This minutely rendered and luminous wooded landscape sets the stage for a depiction of Latona and the Lycian Peasants
. The story is recorded in Ovid’s Metamorphoses
(Book VI, v. 317-381), which tells of Latona, a daughter of the Titans Phoebe and Coeus. Such was Latona’s beauty that she captured the devotion of Jupiter, thus becoming one of his lovers. Together they had Diana and Apollo. Upon discovering her pregnancy, Juno, Queen of the Gods and Jupiter’s wife, furiously exiled Latona, and furthermore cursed any land that facilitated the birth of Latona and Jupiter’s unborn offspring. Thus began Latona’s arduous journey to find refuge, eventually discovering the island of Delos where she gave birth. Latona ultimately settled in Lycia, in present day Turkey, and while passing through she stopped at a stream to quench her thirst. Upon viewing her, a group of territorial peasants prohibited her from drinking, and accosted her and her children as further offense. In her desperate anger, she cursed the peasants, transforming them into frogs and thus condemning them to a lifetime of bottom feeding and river dwelling. The scene which Brueghel depicts here is the very moment of transformation, as Latona grasps her infant offspring whilst simultaneously casting the shifting peasants back into the water.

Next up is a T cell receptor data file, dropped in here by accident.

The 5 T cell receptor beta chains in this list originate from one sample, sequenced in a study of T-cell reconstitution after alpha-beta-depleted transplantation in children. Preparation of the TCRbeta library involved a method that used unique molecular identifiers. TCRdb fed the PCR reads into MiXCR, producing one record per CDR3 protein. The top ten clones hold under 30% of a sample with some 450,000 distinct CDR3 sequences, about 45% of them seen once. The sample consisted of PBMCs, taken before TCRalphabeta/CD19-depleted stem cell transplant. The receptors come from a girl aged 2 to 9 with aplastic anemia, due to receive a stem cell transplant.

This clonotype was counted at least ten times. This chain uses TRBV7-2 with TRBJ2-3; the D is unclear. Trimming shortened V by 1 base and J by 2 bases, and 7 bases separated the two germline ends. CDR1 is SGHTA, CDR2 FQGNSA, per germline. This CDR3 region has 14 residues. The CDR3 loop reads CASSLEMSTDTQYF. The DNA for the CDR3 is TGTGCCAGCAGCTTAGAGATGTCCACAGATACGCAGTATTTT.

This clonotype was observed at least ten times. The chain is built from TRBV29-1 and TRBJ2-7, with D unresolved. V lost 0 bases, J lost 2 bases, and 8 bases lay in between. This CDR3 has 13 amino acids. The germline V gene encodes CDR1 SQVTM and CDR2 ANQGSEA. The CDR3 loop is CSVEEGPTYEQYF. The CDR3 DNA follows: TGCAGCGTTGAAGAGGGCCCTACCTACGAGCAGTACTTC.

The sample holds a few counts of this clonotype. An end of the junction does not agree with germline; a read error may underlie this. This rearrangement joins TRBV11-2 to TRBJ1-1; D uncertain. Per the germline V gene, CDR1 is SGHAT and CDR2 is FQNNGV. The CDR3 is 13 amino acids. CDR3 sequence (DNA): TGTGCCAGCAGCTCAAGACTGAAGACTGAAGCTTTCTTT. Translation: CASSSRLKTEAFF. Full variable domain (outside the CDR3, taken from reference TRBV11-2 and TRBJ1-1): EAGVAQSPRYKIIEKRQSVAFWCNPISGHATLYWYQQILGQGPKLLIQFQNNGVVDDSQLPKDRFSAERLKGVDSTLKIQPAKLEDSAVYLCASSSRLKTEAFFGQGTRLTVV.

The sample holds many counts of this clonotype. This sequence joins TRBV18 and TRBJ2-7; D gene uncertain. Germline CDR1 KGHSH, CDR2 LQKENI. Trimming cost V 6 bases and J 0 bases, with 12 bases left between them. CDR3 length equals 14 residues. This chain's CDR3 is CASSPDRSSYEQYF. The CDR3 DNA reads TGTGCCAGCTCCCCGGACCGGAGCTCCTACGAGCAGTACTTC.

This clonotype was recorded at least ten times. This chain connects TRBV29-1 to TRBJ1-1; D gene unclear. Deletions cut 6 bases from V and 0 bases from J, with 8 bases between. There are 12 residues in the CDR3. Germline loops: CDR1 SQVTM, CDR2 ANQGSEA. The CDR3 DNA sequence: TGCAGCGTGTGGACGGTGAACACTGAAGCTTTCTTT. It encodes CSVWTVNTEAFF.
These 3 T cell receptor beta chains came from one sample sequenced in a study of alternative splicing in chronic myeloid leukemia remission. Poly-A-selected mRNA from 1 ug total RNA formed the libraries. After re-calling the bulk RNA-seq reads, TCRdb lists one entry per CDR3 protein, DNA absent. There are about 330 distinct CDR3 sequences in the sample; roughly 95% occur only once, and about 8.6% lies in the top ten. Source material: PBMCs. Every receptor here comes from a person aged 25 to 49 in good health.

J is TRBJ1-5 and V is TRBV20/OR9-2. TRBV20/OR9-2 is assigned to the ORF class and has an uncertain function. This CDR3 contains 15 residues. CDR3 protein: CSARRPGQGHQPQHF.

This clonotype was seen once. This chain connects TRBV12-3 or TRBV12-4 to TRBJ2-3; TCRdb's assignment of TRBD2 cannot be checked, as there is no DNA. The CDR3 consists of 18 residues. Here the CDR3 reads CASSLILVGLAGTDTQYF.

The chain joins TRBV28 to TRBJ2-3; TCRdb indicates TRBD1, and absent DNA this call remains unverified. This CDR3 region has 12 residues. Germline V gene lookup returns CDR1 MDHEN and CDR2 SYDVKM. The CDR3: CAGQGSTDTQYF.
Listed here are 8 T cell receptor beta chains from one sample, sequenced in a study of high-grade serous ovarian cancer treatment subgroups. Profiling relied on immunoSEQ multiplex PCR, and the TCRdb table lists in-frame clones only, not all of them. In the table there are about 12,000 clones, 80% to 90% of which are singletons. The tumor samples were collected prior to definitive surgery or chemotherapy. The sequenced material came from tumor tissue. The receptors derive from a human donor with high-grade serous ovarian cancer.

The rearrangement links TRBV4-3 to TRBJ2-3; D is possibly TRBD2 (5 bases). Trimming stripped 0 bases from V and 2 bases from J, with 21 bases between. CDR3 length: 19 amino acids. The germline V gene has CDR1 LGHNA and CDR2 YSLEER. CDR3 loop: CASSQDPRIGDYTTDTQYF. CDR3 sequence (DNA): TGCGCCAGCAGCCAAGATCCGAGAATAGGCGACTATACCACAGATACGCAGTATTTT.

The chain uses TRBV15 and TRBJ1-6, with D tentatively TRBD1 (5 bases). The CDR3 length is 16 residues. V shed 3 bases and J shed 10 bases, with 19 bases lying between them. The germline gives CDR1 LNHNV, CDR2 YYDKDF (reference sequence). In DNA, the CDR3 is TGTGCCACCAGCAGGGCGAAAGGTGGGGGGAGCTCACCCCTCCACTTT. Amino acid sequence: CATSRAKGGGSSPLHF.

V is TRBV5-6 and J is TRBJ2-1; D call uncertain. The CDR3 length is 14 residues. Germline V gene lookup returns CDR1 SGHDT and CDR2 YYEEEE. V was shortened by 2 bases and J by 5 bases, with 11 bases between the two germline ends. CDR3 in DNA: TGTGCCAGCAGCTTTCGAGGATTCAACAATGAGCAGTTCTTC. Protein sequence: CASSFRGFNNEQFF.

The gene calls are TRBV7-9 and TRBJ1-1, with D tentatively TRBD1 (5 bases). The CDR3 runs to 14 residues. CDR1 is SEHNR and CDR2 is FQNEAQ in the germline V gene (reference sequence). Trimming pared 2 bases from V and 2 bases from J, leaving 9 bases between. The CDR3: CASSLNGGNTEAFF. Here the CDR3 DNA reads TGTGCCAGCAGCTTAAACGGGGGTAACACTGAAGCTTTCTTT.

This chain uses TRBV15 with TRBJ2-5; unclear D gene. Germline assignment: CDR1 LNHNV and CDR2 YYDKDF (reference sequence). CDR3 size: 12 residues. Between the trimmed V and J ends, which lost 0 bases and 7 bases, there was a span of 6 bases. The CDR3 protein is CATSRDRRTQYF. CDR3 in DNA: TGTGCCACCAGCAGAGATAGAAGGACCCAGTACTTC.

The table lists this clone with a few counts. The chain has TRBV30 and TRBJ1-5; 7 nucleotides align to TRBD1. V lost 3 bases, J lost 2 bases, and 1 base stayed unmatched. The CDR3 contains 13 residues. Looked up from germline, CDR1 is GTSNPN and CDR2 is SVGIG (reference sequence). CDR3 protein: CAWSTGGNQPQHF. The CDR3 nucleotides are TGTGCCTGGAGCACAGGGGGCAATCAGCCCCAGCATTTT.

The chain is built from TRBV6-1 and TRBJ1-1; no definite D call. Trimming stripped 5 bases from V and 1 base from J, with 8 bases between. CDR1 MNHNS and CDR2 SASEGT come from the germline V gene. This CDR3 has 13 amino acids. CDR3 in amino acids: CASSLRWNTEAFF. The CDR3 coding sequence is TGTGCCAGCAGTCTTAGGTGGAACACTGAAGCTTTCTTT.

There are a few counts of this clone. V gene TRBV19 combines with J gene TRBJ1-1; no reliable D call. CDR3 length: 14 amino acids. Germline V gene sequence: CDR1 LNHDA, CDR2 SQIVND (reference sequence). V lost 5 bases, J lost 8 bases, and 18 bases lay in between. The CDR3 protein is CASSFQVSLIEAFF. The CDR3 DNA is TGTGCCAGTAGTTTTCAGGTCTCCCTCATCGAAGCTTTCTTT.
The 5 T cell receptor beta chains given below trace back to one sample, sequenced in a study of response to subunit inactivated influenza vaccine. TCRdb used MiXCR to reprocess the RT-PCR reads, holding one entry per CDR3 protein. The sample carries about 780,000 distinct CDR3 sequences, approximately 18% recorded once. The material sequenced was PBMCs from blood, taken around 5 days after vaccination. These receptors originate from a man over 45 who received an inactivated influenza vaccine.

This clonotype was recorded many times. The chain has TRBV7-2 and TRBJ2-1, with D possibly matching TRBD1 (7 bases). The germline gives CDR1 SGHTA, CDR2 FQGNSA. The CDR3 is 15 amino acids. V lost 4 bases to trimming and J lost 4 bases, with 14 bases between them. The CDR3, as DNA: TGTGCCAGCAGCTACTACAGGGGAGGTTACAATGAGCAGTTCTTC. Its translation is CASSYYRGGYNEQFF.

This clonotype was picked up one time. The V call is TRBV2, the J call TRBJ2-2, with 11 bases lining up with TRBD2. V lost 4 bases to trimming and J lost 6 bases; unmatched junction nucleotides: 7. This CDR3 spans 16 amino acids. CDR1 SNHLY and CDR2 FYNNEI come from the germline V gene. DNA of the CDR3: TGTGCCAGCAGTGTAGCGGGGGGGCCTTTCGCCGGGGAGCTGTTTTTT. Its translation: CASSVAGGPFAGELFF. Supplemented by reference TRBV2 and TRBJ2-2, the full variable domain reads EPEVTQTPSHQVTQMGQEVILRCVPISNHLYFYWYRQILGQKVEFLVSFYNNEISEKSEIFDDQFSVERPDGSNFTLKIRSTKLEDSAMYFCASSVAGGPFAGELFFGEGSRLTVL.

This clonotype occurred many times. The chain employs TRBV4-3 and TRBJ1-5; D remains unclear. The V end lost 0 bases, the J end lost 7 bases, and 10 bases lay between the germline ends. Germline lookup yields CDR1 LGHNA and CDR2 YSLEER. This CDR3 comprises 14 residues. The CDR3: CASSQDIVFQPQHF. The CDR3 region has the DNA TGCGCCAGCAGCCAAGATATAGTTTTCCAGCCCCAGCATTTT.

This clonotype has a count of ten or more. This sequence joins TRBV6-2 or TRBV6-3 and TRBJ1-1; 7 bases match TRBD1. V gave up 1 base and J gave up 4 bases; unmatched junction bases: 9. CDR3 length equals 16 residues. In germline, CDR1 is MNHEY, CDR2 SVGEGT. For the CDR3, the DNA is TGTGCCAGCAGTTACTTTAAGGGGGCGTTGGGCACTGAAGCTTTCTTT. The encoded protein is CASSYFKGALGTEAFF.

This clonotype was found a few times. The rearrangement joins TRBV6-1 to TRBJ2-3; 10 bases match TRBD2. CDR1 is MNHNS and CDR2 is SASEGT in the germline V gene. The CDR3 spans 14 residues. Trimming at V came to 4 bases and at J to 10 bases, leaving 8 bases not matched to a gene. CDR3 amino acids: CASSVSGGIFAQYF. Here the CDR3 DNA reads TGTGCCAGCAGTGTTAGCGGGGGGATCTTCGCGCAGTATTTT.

The composition is known in other versions: one being a signed and 1601 dated example in the Städelsches Kunstinstitut, Frankfurt, which has tentatively been given to Jan Brueghel the Elder (Ertz 2008-2010, cat. no. 372). Another, given to Jan Brueghel the Younger, was sold London, Christie’s, 3 December 2013, lot 31 (for $318,591).